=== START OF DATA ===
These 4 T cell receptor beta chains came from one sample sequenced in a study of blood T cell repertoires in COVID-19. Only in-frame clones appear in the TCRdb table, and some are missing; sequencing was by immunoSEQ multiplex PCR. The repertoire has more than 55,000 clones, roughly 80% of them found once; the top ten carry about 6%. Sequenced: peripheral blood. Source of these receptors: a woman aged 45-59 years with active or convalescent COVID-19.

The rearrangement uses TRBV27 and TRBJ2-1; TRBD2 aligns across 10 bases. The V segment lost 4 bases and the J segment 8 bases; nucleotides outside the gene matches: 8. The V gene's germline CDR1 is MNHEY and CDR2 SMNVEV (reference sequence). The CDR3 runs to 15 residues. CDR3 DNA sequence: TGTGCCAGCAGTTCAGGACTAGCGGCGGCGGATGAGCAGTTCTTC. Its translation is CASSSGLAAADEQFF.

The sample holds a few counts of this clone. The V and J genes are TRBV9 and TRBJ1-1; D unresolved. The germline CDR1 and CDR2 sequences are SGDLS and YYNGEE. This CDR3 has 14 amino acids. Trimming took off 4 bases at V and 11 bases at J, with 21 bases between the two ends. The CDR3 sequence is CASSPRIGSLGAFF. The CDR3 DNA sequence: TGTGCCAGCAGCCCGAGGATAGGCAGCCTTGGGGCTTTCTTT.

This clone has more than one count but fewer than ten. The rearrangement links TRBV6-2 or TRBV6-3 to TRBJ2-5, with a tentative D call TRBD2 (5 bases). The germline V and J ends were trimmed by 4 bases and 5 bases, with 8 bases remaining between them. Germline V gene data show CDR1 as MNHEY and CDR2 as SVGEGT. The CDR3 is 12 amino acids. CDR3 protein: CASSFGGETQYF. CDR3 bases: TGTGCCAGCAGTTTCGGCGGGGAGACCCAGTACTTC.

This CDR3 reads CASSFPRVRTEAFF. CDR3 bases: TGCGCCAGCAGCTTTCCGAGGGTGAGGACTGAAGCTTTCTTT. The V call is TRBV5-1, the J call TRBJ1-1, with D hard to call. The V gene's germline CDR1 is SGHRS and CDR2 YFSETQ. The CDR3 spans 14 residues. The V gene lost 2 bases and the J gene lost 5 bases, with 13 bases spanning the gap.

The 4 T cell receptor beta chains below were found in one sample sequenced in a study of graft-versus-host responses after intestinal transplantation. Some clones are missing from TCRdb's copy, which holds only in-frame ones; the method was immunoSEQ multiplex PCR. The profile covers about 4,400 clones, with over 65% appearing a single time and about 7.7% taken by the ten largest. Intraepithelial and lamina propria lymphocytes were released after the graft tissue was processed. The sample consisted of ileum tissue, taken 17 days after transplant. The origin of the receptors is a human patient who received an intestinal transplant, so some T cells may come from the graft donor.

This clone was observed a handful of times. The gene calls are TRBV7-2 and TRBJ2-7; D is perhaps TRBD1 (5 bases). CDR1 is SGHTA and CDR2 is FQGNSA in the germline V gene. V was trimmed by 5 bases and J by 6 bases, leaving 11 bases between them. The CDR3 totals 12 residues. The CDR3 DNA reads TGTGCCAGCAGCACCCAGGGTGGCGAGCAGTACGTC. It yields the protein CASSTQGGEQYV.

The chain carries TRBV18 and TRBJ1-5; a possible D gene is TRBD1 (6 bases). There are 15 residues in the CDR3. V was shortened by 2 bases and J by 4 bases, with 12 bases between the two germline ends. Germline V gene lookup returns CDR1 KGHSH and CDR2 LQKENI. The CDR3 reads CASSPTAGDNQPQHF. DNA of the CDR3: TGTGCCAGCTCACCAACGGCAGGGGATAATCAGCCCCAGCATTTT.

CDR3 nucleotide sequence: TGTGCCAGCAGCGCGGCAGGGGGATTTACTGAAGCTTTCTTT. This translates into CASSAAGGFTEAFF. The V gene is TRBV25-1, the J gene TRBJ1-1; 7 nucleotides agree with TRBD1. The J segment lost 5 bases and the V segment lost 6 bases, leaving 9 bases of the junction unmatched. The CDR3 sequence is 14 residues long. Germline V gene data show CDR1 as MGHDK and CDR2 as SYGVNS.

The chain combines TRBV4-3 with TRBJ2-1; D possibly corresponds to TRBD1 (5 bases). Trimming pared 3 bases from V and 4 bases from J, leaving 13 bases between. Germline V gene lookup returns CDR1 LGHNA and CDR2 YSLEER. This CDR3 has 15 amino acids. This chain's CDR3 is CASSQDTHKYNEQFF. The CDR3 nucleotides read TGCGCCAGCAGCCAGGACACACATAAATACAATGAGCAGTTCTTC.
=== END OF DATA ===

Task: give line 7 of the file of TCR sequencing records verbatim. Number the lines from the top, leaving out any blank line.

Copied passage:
This clone was observed a handful of times. The gene calls are TRBV7-2 and TRBJ2-7; D is perhaps TRBD1 (5 bases). CDR1 is SGHTA and CDR2 is FQGNSA in the germline V gene. V was trimmed by 5 bases and J by 6 bases, leaving 11 bases between them. The CDR3 totals 12 residues. The CDR3 DNA reads TGTGCCAGCAGCACCCAGGGTGGCGAGCAGTACGTC. It yields the protein CASSTQGGEQYV.